Angrily, Curicica started divulging the secrets of Rio’s militia and his testimony gave rise to two new investigations, one by Rio’s public prosecutor into Marielle’s killing and another by Brazil’s Federal Police into homicide police corruption. They are investigations full of twists and turns that will hopefully be completed so that one day another movie can tell the full story.
To date two things stand out for me:
Many feel that Marielle is wielding as much power in death as she did in life. The investigation into her killing by Rio’s Public Prosecutor has resulted in the indictment and arrest of some of Rio’s most notorious militia leaders and the investigation seems far from over. After an era of impunity, some justice seems to be coming.
Secondly, the investigation into Marielle’s killing is also revealing uncannily close connections that the newly elected President Jair Bolsonaro and his family have with corrupt policemen and the militia.
We were in Rio when Marielle’s two alleged killers were arrested. The man who allegedly pulled the trigger lived in the same condominium as Bolsonaro and his daughter dated the president’s son, while the alleged driver of the car posted a photo of himself and the president on Facebook. The president’s family also had connections with other alleged militia members arrested by the Ministerio Publico.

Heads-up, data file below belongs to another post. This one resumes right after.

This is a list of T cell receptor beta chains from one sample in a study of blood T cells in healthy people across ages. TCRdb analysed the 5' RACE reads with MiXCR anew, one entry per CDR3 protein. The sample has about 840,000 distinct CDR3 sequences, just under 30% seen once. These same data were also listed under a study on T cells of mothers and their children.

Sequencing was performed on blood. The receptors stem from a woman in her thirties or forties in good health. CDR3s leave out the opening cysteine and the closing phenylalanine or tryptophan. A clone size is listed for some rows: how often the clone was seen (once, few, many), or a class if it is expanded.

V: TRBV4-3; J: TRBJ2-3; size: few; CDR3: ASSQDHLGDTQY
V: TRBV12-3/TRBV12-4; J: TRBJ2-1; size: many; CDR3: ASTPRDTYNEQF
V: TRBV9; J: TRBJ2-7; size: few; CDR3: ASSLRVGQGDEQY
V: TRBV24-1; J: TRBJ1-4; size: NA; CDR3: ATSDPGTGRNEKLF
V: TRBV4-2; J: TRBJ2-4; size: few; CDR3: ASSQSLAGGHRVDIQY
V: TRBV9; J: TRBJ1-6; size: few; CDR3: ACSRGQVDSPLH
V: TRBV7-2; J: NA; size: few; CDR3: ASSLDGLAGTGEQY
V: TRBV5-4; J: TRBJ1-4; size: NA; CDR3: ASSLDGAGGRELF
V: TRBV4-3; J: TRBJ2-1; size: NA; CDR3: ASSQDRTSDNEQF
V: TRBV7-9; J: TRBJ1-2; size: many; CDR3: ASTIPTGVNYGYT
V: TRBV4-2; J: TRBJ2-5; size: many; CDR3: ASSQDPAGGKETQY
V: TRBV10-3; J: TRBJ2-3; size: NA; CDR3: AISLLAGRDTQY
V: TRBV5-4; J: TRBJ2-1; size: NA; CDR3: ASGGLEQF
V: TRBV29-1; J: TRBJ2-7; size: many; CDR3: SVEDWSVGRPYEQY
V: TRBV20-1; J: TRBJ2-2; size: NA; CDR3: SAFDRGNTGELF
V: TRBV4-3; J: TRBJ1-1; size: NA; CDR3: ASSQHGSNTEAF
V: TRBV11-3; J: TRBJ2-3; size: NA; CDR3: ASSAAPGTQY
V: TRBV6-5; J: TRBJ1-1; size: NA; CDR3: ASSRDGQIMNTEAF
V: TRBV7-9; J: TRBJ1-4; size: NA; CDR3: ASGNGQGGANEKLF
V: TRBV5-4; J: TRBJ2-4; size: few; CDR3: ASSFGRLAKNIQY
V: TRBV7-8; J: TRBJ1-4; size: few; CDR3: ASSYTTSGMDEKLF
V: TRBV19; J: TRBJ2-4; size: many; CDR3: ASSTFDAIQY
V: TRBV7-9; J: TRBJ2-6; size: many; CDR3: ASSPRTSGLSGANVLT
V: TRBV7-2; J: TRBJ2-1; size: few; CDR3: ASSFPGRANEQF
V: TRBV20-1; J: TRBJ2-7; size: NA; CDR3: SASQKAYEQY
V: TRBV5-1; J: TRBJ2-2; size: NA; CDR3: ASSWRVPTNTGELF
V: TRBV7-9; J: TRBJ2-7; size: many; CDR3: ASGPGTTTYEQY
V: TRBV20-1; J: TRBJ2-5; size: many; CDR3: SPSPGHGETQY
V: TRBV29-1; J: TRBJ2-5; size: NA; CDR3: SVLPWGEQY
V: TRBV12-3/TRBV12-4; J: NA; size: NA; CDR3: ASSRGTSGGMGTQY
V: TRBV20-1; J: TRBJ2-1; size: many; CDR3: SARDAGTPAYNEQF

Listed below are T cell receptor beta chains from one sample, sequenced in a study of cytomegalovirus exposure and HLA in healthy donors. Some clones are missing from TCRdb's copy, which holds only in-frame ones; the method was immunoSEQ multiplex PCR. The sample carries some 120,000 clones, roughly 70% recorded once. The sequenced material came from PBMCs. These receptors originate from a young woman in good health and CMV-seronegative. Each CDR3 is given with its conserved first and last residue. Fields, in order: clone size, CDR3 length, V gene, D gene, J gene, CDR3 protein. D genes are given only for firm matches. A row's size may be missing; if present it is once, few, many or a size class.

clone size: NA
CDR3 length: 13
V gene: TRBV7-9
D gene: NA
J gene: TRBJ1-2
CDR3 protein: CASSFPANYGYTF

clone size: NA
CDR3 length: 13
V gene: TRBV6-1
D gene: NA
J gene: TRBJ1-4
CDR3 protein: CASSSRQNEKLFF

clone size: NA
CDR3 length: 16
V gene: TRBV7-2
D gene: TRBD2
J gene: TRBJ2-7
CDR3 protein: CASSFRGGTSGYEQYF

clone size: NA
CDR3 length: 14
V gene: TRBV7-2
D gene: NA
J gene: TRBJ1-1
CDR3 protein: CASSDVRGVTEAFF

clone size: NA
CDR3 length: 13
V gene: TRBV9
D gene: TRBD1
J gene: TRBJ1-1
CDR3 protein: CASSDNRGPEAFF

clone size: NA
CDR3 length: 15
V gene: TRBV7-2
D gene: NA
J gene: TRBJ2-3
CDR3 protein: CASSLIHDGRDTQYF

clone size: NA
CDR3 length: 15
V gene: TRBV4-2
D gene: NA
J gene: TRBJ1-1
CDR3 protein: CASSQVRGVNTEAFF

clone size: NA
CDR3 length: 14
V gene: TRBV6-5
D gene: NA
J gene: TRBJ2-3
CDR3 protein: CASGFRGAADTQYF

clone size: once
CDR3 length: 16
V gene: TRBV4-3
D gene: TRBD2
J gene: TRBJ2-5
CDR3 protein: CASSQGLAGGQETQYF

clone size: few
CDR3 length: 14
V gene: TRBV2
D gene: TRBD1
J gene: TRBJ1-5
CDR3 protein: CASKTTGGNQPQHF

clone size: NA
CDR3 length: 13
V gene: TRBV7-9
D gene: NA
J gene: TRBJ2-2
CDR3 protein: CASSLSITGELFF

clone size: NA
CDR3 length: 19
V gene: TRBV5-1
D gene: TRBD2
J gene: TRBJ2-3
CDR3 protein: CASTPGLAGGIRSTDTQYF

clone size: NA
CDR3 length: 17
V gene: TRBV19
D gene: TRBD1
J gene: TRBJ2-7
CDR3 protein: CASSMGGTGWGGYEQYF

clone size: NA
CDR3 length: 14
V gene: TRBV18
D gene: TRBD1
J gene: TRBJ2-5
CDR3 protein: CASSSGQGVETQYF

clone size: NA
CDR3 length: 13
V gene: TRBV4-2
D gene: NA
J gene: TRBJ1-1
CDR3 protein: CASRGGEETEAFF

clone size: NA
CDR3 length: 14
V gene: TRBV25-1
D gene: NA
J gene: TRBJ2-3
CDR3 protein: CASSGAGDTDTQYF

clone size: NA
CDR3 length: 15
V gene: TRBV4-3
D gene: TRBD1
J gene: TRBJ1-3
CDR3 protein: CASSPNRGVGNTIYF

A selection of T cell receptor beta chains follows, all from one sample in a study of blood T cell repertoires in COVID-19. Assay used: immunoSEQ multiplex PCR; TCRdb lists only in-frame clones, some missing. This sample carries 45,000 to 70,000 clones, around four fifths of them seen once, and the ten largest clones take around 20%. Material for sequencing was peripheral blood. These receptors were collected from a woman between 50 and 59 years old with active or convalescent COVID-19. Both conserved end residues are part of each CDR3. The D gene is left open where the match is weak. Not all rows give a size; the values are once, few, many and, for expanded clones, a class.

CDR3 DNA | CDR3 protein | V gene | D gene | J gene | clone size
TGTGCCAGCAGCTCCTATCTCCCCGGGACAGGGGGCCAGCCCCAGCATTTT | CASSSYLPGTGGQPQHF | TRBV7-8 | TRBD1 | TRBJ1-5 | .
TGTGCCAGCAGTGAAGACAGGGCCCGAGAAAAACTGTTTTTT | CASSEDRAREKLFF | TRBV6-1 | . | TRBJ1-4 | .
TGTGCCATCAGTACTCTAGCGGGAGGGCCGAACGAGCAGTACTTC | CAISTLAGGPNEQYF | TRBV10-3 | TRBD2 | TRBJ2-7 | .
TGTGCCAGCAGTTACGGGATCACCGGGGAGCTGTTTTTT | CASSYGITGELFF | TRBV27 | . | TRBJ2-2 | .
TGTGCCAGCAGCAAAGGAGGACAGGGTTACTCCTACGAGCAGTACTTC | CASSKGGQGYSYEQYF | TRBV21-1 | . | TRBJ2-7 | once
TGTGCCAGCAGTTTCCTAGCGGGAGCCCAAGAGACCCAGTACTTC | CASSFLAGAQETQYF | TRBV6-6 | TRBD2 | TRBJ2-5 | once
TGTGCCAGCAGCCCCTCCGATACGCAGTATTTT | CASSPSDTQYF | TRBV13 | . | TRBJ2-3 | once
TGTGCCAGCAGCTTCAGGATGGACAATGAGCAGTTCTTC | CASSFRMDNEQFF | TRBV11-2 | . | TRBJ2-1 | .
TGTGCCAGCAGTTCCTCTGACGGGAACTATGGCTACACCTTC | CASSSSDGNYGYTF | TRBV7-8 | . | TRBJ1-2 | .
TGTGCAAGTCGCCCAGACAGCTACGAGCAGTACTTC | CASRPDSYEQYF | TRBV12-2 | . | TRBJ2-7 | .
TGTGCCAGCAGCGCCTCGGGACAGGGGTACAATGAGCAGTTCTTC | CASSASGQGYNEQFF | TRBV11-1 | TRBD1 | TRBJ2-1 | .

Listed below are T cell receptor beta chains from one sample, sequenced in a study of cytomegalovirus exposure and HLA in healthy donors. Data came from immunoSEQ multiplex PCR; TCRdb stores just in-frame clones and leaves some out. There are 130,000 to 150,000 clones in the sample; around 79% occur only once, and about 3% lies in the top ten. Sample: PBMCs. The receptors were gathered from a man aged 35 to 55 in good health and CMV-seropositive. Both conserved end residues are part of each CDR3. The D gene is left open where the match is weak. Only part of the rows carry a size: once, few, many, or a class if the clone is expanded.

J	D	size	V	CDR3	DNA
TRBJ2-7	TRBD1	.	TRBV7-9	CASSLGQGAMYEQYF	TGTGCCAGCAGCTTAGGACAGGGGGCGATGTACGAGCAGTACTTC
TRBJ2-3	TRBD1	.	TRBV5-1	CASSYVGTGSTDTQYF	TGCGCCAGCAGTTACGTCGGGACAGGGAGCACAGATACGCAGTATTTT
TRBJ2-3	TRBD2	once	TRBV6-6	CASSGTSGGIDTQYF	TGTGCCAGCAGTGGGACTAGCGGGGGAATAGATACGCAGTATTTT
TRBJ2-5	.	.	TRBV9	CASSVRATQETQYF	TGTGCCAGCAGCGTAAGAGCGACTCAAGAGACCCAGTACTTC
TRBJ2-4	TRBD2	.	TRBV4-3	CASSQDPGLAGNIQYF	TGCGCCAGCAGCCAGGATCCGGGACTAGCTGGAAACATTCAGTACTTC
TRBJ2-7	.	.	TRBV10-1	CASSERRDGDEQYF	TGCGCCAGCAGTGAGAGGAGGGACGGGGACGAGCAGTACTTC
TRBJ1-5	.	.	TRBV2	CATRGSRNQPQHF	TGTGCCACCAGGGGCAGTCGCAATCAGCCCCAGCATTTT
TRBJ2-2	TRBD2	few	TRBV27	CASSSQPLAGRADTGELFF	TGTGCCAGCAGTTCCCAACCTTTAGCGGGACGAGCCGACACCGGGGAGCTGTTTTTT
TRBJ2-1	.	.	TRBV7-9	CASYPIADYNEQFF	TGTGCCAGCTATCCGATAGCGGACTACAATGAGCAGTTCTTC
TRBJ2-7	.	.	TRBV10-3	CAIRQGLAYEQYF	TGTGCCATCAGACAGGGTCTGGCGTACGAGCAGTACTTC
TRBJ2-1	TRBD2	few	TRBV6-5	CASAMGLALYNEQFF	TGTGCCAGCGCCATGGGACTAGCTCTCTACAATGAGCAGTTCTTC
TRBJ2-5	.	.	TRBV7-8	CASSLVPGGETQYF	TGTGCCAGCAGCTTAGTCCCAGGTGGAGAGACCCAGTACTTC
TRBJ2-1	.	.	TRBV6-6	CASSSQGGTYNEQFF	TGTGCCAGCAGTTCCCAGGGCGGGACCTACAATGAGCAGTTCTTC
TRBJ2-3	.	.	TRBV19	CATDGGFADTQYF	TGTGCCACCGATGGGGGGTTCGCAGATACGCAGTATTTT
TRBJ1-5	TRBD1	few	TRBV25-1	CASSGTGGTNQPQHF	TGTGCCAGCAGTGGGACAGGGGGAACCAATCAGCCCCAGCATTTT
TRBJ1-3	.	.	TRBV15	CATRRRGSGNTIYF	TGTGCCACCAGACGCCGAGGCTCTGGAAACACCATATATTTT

At best, the militia are simply the president’s constituency, at worst, the president and his family have some tough questions to answer.
Marielle’s killers may have been caught but until those who ordered the killing have been identified, questions and suspicions will remain.
And we did end up filming carnival, too, it became a battleground between the revellers and Bolsonaro. Many on the left, like our interviewee Flavia Candido, dressed up as an orange in a wordplay that ridicules the alleged corruption of Bolsonaro’s son Flavio.
Marielle’s supporters found some justice in the Sambodrome. The 2019 winning Samba school was Mangueira who had put Marielle’s life and achievements at the very centre of its parade. Her mentor, Congressman Marcello Freixo and her partner, Monica, took part in the parade, proving that in Brazil carnival will stay political for some time to come.